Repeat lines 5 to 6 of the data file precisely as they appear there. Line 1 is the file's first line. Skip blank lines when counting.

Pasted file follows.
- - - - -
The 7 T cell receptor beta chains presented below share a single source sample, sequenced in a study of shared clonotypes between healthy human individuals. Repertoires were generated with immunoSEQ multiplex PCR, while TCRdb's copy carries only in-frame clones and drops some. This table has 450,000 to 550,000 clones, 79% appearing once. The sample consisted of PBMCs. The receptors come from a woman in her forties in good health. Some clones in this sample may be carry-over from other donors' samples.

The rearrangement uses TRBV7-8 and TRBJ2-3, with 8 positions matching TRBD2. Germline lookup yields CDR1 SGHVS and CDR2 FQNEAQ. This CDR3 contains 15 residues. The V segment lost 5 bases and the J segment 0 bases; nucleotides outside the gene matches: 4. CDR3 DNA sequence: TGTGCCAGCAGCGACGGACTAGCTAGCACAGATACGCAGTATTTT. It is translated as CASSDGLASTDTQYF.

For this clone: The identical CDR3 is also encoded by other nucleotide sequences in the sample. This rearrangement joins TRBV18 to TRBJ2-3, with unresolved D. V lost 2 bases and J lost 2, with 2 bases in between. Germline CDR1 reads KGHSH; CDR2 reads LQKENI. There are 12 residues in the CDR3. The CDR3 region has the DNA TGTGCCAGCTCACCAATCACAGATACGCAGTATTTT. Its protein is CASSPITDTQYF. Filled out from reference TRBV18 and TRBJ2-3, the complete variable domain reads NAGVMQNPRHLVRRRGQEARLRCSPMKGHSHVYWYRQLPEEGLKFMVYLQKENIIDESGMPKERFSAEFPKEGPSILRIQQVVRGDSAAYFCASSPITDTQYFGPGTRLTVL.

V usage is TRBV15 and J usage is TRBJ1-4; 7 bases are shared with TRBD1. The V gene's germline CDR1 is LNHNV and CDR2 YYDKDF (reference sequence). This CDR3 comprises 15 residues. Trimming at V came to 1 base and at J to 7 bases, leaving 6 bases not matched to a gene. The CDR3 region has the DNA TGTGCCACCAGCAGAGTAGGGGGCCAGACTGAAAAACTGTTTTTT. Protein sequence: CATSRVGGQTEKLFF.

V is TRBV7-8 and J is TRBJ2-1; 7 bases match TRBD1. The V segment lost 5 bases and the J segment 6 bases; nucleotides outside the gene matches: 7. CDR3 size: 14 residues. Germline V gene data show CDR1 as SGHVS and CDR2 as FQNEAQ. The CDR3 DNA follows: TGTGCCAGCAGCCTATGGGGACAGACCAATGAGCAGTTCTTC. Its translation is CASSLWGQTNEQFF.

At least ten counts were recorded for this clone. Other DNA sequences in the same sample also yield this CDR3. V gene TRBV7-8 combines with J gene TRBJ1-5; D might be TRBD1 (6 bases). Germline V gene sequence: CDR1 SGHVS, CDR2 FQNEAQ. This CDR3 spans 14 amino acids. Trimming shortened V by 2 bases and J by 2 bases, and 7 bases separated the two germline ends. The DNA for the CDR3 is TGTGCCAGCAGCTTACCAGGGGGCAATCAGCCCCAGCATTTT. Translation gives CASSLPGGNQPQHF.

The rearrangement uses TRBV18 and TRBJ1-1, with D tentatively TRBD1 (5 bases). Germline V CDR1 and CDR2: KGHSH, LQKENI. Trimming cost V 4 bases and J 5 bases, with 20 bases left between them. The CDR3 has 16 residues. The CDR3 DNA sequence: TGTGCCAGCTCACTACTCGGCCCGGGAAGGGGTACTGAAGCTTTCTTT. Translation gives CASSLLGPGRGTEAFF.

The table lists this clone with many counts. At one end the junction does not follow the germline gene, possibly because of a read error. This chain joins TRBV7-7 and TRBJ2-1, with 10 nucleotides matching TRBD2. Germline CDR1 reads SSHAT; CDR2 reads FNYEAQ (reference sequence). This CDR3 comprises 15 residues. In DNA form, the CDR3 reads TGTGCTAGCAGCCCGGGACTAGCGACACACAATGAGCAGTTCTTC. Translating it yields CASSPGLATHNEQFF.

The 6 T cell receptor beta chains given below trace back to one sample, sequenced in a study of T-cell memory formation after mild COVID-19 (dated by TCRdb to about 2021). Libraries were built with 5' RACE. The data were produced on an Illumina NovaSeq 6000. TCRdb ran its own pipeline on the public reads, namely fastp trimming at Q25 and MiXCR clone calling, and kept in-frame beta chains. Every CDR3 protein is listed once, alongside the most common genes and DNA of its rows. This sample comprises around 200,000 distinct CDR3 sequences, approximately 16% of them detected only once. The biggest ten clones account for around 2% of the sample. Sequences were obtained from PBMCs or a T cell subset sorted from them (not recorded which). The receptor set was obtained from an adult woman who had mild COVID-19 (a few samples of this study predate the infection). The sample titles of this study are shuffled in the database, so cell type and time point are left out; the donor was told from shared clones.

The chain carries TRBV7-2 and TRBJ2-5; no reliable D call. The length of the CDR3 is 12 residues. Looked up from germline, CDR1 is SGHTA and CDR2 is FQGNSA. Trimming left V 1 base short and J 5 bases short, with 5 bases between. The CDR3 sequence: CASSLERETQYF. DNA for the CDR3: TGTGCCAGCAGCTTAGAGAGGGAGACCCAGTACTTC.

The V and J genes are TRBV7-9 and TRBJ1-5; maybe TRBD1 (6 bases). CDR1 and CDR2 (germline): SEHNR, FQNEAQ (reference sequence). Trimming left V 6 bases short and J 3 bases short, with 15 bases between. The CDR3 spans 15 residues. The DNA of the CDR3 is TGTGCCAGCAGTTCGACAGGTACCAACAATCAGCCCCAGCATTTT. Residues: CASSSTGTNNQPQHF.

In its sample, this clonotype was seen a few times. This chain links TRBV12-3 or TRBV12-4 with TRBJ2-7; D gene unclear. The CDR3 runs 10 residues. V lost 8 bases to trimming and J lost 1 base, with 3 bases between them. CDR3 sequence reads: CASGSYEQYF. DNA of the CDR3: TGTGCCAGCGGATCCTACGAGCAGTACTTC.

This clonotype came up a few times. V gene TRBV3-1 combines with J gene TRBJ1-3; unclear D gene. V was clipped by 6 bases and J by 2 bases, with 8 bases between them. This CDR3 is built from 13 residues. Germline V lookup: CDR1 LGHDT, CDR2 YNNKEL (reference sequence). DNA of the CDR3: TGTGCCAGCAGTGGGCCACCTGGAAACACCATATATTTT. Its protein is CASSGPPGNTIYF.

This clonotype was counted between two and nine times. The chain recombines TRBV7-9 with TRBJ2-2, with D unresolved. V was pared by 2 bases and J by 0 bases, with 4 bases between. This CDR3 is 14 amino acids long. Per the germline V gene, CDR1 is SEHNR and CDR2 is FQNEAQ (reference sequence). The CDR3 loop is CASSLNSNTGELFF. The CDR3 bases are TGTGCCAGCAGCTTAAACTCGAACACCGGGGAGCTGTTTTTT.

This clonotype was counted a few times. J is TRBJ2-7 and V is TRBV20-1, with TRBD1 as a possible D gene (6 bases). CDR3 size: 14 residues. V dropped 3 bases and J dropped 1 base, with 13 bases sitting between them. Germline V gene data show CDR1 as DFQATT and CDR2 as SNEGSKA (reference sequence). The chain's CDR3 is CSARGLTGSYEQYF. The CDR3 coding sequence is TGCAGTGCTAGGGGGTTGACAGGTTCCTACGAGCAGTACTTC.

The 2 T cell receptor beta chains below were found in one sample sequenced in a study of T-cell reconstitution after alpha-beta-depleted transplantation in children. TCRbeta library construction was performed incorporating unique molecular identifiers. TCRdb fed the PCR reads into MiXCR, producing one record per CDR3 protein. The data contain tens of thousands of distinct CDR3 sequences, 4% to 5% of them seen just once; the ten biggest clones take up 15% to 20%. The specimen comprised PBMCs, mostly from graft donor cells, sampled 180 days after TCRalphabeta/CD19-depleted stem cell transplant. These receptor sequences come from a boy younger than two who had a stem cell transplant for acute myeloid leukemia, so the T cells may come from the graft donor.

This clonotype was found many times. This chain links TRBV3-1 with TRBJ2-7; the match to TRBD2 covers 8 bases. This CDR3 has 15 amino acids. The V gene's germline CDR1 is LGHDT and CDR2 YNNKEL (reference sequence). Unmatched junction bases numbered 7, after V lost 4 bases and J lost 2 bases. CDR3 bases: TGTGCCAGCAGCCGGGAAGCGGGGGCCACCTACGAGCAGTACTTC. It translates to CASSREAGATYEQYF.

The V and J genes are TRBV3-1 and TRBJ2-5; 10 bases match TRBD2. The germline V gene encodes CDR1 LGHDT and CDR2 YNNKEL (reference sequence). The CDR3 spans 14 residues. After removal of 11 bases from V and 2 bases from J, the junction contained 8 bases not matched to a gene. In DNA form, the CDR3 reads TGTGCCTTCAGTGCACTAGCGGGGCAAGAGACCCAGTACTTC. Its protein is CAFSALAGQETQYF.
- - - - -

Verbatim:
V is TRBV7-8 and J is TRBJ2-1; 7 bases match TRBD1. The V segment lost 5 bases and the J segment 6 bases; nucleotides outside the gene matches: 7. CDR3 size: 14 residues. Germline V gene data show CDR1 as SGHVS and CDR2 as FQNEAQ. The CDR3 DNA follows: TGTGCCAGCAGCCTATGGGGACAGACCAATGAGCAGTTCTTC. Its translation is CASSLWGQTNEQFF.

At least ten counts were recorded for this clone. Other DNA sequences in the same sample also yield this CDR3. V gene TRBV7-8 combines with J gene TRBJ1-5; D might be TRBD1 (6 bases). Germline V gene sequence: CDR1 SGHVS, CDR2 FQNEAQ. This CDR3 spans 14 amino acids. Trimming shortened V by 2 bases and J by 2 bases, and 7 bases separated the two germline ends. The DNA for the CDR3 is TGTGCCAGCAGCTTACCAGGGGGCAATCAGCCCCAGCATTTT. Translation gives CASSLPGGNQPQHF.